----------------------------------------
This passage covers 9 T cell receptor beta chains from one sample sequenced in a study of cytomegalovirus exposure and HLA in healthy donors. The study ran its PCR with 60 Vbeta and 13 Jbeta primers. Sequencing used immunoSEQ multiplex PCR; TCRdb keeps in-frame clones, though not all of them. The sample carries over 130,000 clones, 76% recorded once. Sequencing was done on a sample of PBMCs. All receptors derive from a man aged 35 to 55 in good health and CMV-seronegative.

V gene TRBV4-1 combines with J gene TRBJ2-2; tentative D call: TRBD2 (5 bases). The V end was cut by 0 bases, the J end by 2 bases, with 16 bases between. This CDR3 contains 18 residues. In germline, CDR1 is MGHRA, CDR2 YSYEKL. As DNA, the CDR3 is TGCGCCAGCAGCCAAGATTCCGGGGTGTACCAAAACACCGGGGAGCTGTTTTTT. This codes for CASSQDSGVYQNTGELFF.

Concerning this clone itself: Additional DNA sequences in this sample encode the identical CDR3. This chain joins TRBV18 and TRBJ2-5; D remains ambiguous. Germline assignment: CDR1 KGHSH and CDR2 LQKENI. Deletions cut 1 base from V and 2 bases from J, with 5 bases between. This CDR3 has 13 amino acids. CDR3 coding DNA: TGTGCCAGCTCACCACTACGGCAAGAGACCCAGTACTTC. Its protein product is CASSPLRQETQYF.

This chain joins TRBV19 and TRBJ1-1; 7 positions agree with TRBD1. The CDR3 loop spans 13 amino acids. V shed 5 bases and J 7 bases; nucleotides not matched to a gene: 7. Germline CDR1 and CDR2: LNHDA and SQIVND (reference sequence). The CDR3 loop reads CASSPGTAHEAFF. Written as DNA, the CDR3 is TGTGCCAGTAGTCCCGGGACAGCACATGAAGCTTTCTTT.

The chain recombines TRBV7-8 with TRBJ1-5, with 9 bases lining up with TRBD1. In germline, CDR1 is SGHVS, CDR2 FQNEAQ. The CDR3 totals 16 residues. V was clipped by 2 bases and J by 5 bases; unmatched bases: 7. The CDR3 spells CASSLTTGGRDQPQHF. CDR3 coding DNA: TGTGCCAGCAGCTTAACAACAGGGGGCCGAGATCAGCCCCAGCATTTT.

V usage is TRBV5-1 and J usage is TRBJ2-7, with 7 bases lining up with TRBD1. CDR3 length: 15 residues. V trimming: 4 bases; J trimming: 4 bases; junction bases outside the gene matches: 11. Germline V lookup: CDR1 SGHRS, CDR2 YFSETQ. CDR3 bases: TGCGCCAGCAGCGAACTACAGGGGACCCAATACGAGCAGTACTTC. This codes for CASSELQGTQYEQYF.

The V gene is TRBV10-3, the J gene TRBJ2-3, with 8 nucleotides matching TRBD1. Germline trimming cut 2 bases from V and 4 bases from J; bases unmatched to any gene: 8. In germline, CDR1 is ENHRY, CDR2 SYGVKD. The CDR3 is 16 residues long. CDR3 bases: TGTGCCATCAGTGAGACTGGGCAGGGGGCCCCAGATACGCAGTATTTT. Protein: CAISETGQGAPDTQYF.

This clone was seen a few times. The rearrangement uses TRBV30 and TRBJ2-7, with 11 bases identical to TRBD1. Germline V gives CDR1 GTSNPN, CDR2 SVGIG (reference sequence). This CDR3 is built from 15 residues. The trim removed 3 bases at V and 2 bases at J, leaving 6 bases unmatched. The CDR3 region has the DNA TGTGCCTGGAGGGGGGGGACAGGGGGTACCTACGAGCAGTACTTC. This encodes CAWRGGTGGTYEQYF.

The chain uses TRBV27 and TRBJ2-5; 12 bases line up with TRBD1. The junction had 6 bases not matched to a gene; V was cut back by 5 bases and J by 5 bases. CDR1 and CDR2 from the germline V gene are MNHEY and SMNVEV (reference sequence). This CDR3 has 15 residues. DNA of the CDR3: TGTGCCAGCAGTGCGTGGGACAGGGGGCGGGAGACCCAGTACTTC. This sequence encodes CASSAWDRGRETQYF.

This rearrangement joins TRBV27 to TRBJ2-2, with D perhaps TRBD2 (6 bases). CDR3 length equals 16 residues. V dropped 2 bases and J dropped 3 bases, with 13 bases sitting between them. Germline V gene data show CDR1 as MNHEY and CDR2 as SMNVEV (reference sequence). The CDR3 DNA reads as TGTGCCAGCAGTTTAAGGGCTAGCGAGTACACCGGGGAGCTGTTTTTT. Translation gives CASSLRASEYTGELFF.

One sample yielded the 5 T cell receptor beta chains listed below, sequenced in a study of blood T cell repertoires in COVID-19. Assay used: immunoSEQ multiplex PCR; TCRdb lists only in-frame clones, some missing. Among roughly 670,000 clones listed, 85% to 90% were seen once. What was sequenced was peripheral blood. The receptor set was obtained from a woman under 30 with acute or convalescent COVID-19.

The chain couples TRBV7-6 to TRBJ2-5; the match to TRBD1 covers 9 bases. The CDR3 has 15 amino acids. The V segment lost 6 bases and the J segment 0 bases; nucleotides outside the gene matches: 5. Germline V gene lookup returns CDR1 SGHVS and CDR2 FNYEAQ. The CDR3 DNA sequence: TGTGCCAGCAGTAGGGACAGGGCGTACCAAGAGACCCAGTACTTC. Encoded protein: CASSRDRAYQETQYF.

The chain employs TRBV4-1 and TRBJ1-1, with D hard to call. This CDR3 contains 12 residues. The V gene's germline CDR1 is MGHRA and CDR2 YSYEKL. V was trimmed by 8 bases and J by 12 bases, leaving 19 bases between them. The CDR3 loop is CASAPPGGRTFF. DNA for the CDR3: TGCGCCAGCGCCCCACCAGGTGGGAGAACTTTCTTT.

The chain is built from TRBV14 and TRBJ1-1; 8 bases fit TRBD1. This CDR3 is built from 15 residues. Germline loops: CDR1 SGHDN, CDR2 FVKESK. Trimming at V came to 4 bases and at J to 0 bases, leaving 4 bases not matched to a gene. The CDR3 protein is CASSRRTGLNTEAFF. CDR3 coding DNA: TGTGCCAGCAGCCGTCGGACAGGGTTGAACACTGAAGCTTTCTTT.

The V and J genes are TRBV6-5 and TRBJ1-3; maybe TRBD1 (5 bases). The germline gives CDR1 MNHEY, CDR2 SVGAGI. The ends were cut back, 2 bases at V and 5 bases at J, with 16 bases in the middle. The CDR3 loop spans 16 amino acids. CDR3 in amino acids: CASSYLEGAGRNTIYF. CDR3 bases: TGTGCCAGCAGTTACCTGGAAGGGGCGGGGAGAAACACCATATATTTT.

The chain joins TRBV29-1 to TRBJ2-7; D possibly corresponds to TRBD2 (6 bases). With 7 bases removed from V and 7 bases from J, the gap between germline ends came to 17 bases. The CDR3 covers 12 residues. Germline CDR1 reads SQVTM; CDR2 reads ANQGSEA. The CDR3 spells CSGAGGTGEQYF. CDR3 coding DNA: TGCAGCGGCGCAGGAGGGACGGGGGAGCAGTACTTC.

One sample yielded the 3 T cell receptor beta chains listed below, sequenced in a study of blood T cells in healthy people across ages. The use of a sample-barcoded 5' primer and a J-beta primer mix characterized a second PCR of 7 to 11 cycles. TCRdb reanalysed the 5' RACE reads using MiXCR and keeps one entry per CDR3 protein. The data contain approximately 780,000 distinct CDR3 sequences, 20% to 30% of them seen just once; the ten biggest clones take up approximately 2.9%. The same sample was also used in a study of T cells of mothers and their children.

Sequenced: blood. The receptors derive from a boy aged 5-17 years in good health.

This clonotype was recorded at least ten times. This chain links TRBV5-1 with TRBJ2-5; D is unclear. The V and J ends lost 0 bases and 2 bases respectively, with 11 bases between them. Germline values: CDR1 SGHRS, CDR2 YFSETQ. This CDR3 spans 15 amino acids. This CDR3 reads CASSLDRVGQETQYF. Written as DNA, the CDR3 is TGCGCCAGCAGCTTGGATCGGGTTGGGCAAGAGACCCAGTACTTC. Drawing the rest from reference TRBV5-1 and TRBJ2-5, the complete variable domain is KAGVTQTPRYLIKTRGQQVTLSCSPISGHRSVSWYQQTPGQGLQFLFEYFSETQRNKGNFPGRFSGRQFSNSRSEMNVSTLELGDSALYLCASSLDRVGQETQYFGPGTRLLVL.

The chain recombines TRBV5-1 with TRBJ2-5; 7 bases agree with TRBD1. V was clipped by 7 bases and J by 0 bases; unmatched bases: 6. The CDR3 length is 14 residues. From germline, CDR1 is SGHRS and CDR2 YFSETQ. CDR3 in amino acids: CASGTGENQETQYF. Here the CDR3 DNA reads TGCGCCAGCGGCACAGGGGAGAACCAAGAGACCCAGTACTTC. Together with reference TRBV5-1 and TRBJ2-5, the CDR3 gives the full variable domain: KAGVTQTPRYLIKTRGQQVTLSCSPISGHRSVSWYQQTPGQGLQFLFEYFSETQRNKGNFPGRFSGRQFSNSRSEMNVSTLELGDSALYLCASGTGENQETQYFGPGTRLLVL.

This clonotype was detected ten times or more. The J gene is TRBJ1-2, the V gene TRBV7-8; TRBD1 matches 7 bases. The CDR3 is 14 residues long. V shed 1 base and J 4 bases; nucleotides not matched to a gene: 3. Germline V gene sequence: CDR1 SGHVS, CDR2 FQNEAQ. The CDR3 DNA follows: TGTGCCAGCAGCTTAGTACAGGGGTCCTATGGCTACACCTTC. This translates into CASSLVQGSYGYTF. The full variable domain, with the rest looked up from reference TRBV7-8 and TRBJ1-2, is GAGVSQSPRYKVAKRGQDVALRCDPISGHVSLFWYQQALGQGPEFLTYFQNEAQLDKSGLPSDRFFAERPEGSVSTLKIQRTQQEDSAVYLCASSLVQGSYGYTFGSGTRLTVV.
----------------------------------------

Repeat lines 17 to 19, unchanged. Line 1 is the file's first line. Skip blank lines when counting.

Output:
One sample yielded the 3 T cell receptor beta chains listed below, sequenced in a study of blood T cells in healthy people across ages. The use of a sample-barcoded 5' primer and a J-beta primer mix characterized a second PCR of 7 to 11 cycles. TCRdb reanalysed the 5' RACE reads using MiXCR and keeps one entry per CDR3 protein. The data contain approximately 780,000 distinct CDR3 sequences, 20% to 30% of them seen just once; the ten biggest clones take up approximately 2.9%. The same sample was also used in a study of T cells of mothers and their children.

Sequenced: blood. The receptors derive from a boy aged 5-17 years in good health.

This clonotype was recorded at least ten times. This chain links TRBV5-1 with TRBJ2-5; D is unclear. The V and J ends lost 0 bases and 2 bases respectively, with 11 bases between them. Germline values: CDR1 SGHRS, CDR2 YFSETQ. This CDR3 spans 15 amino acids. This CDR3 reads CASSLDRVGQETQYF. Written as DNA, the CDR3 is TGCGCCAGCAGCTTGGATCGGGTTGGGCAAGAGACCCAGTACTTC. Drawing the rest from reference TRBV5-1 and TRBJ2-5, the complete variable domain is KAGVTQTPRYLIKTRGQQVTLSCSPISGHRSVSWYQQTPGQGLQFLFEYFSETQRNKGNFPGRFSGRQFSNSRSEMNVSTLELGDSALYLCASSLDRVGQETQYFGPGTRLLVL.